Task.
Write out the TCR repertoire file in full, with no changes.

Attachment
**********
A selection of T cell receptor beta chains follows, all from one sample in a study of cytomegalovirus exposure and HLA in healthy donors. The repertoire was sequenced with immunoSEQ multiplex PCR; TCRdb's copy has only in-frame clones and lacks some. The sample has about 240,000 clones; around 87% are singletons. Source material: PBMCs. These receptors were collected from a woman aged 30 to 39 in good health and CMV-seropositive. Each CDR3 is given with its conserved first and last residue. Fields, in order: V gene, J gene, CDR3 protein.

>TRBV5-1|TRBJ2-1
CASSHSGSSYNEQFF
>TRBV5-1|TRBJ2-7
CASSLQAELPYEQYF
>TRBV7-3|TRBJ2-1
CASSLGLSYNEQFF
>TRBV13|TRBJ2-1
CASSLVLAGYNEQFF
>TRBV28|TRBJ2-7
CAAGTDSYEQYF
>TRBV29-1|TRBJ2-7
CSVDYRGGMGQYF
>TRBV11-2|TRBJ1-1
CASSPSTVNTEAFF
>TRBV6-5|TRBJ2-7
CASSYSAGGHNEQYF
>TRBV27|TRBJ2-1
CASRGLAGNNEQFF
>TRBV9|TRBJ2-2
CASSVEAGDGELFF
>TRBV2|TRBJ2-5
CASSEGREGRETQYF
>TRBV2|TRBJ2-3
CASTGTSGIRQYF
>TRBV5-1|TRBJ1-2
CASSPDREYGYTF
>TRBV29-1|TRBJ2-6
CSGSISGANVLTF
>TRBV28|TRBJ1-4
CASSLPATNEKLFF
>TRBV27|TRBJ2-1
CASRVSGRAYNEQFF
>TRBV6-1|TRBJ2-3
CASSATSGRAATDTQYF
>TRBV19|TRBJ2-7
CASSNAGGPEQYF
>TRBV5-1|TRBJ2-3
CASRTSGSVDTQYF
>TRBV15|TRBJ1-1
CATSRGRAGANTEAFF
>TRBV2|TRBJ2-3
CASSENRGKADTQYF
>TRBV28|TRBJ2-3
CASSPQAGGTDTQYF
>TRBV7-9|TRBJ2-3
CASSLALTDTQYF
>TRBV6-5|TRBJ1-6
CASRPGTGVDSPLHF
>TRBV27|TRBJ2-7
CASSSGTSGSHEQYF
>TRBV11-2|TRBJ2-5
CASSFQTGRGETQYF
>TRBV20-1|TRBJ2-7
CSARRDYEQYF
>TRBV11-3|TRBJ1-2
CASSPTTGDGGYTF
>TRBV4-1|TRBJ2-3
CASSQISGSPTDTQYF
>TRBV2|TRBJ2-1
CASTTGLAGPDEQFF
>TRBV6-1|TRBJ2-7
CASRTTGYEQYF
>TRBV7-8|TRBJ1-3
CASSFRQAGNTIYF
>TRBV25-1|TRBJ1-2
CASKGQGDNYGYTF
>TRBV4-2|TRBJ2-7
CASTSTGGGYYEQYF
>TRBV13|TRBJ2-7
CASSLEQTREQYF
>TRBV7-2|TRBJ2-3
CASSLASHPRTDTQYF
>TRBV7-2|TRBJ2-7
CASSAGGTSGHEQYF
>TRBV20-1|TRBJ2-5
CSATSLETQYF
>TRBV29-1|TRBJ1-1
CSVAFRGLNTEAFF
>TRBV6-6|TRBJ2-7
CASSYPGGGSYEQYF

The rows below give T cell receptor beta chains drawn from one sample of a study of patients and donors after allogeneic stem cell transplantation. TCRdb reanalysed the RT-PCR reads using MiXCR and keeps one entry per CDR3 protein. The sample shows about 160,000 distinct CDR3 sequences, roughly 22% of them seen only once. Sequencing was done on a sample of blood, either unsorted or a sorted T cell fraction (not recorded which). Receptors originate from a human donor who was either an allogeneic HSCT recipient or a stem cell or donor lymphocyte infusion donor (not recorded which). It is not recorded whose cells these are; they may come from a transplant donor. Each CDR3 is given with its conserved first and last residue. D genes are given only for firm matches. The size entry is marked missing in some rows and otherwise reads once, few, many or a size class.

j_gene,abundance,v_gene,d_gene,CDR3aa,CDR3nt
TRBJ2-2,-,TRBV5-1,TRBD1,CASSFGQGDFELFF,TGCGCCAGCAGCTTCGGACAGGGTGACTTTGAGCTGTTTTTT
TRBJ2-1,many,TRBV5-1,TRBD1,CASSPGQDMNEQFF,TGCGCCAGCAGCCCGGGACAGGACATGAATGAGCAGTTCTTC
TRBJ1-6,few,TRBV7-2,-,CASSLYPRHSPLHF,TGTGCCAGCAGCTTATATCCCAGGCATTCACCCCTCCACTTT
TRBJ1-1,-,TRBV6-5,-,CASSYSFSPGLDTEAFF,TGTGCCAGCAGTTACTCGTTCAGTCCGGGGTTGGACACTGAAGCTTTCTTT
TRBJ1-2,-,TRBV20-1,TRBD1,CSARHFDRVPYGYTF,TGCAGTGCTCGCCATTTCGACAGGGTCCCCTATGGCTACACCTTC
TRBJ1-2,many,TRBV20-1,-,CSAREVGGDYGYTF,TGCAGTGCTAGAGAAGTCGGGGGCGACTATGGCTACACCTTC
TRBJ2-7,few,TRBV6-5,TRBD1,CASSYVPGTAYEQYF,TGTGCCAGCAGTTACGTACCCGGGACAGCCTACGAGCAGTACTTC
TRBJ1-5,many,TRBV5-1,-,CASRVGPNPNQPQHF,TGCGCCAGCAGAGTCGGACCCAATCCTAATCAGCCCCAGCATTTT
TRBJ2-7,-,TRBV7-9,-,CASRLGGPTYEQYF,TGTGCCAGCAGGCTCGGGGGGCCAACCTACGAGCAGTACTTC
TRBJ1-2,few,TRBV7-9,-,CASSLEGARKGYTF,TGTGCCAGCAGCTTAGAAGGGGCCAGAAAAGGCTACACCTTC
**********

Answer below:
A selection of T cell receptor beta chains follows, all from one sample in a study of cytomegalovirus exposure and HLA in healthy donors. The repertoire was sequenced with immunoSEQ multiplex PCR; TCRdb's copy has only in-frame clones and lacks some. The sample has about 240,000 clones; around 87% are singletons. Source material: PBMCs. These receptors were collected from a woman aged 30 to 39 in good health and CMV-seropositive. Each CDR3 is given with its conserved first and last residue. Fields, in order: V gene, J gene, CDR3 protein.

>TRBV5-1|TRBJ2-1
CASSHSGSSYNEQFF
>TRBV5-1|TRBJ2-7
CASSLQAELPYEQYF
>TRBV7-3|TRBJ2-1
CASSLGLSYNEQFF
>TRBV13|TRBJ2-1
CASSLVLAGYNEQFF
>TRBV28|TRBJ2-7
CAAGTDSYEQYF
>TRBV29-1|TRBJ2-7
CSVDYRGGMGQYF
>TRBV11-2|TRBJ1-1
CASSPSTVNTEAFF
>TRBV6-5|TRBJ2-7
CASSYSAGGHNEQYF
>TRBV27|TRBJ2-1
CASRGLAGNNEQFF
>TRBV9|TRBJ2-2
CASSVEAGDGELFF
>TRBV2|TRBJ2-5
CASSEGREGRETQYF
>TRBV2|TRBJ2-3
CASTGTSGIRQYF
>TRBV5-1|TRBJ1-2
CASSPDREYGYTF
>TRBV29-1|TRBJ2-6
CSGSISGANVLTF
>TRBV28|TRBJ1-4
CASSLPATNEKLFF
>TRBV27|TRBJ2-1
CASRVSGRAYNEQFF
>TRBV6-1|TRBJ2-3
CASSATSGRAATDTQYF
>TRBV19|TRBJ2-7
CASSNAGGPEQYF
>TRBV5-1|TRBJ2-3
CASRTSGSVDTQYF
>TRBV15|TRBJ1-1
CATSRGRAGANTEAFF
>TRBV2|TRBJ2-3
CASSENRGKADTQYF
>TRBV28|TRBJ2-3
CASSPQAGGTDTQYF
>TRBV7-9|TRBJ2-3
CASSLALTDTQYF
>TRBV6-5|TRBJ1-6
CASRPGTGVDSPLHF
>TRBV27|TRBJ2-7
CASSSGTSGSHEQYF
>TRBV11-2|TRBJ2-5
CASSFQTGRGETQYF
>TRBV20-1|TRBJ2-7
CSARRDYEQYF
>TRBV11-3|TRBJ1-2
CASSPTTGDGGYTF
>TRBV4-1|TRBJ2-3
CASSQISGSPTDTQYF
>TRBV2|TRBJ2-1
CASTTGLAGPDEQFF
>TRBV6-1|TRBJ2-7
CASRTTGYEQYF
>TRBV7-8|TRBJ1-3
CASSFRQAGNTIYF
>TRBV25-1|TRBJ1-2
CASKGQGDNYGYTF
>TRBV4-2|TRBJ2-7
CASTSTGGGYYEQYF
>TRBV13|TRBJ2-7
CASSLEQTREQYF
>TRBV7-2|TRBJ2-3
CASSLASHPRTDTQYF
>TRBV7-2|TRBJ2-7
CASSAGGTSGHEQYF
>TRBV20-1|TRBJ2-5
CSATSLETQYF
>TRBV29-1|TRBJ1-1
CSVAFRGLNTEAFF
>TRBV6-6|TRBJ2-7
CASSYPGGGSYEQYF

The rows below give T cell receptor beta chains drawn from one sample of a study of patients and donors after allogeneic stem cell transplantation. TCRdb reanalysed the RT-PCR reads using MiXCR and keeps one entry per CDR3 protein. The sample shows about 160,000 distinct CDR3 sequences, roughly 22% of them seen only once. Sequencing was done on a sample of blood, either unsorted or a sorted T cell fraction (not recorded which). Receptors originate from a human donor who was either an allogeneic HSCT recipient or a stem cell or donor lymphocyte infusion donor (not recorded which). It is not recorded whose cells these are; they may come from a transplant donor. Each CDR3 is given with its conserved first and last residue. D genes are given only for firm matches. The size entry is marked missing in some rows and otherwise reads once, few, many or a size class.

j_gene,abundance,v_gene,d_gene,CDR3aa,CDR3nt
TRBJ2-2,-,TRBV5-1,TRBD1,CASSFGQGDFELFF,TGCGCCAGCAGCTTCGGACAGGGTGACTTTGAGCTGTTTTTT
TRBJ2-1,many,TRBV5-1,TRBD1,CASSPGQDMNEQFF,TGCGCCAGCAGCCCGGGACAGGACATGAATGAGCAGTTCTTC
TRBJ1-6,few,TRBV7-2,-,CASSLYPRHSPLHF,TGTGCCAGCAGCTTATATCCCAGGCATTCACCCCTCCACTTT
TRBJ1-1,-,TRBV6-5,-,CASSYSFSPGLDTEAFF,TGTGCCAGCAGTTACTCGTTCAGTCCGGGGTTGGACACTGAAGCTTTCTTT
TRBJ1-2,-,TRBV20-1,TRBD1,CSARHFDRVPYGYTF,TGCAGTGCTCGCCATTTCGACAGGGTCCCCTATGGCTACACCTTC
TRBJ1-2,many,TRBV20-1,-,CSAREVGGDYGYTF,TGCAGTGCTAGAGAAGTCGGGGGCGACTATGGCTACACCTTC
TRBJ2-7,few,TRBV6-5,TRBD1,CASSYVPGTAYEQYF,TGTGCCAGCAGTTACGTACCCGGGACAGCCTACGAGCAGTACTTC
TRBJ1-5,many,TRBV5-1,-,CASRVGPNPNQPQHF,TGCGCCAGCAGAGTCGGACCCAATCCTAATCAGCCCCAGCATTTT
TRBJ2-7,-,TRBV7-9,-,CASRLGGPTYEQYF,TGTGCCAGCAGGCTCGGGGGGCCAACCTACGAGCAGTACTTC
TRBJ1-2,few,TRBV7-9,-,CASSLEGARKGYTF,TGTGCCAGCAGCTTAGAAGGGGCCAGAAAAGGCTACACCTTC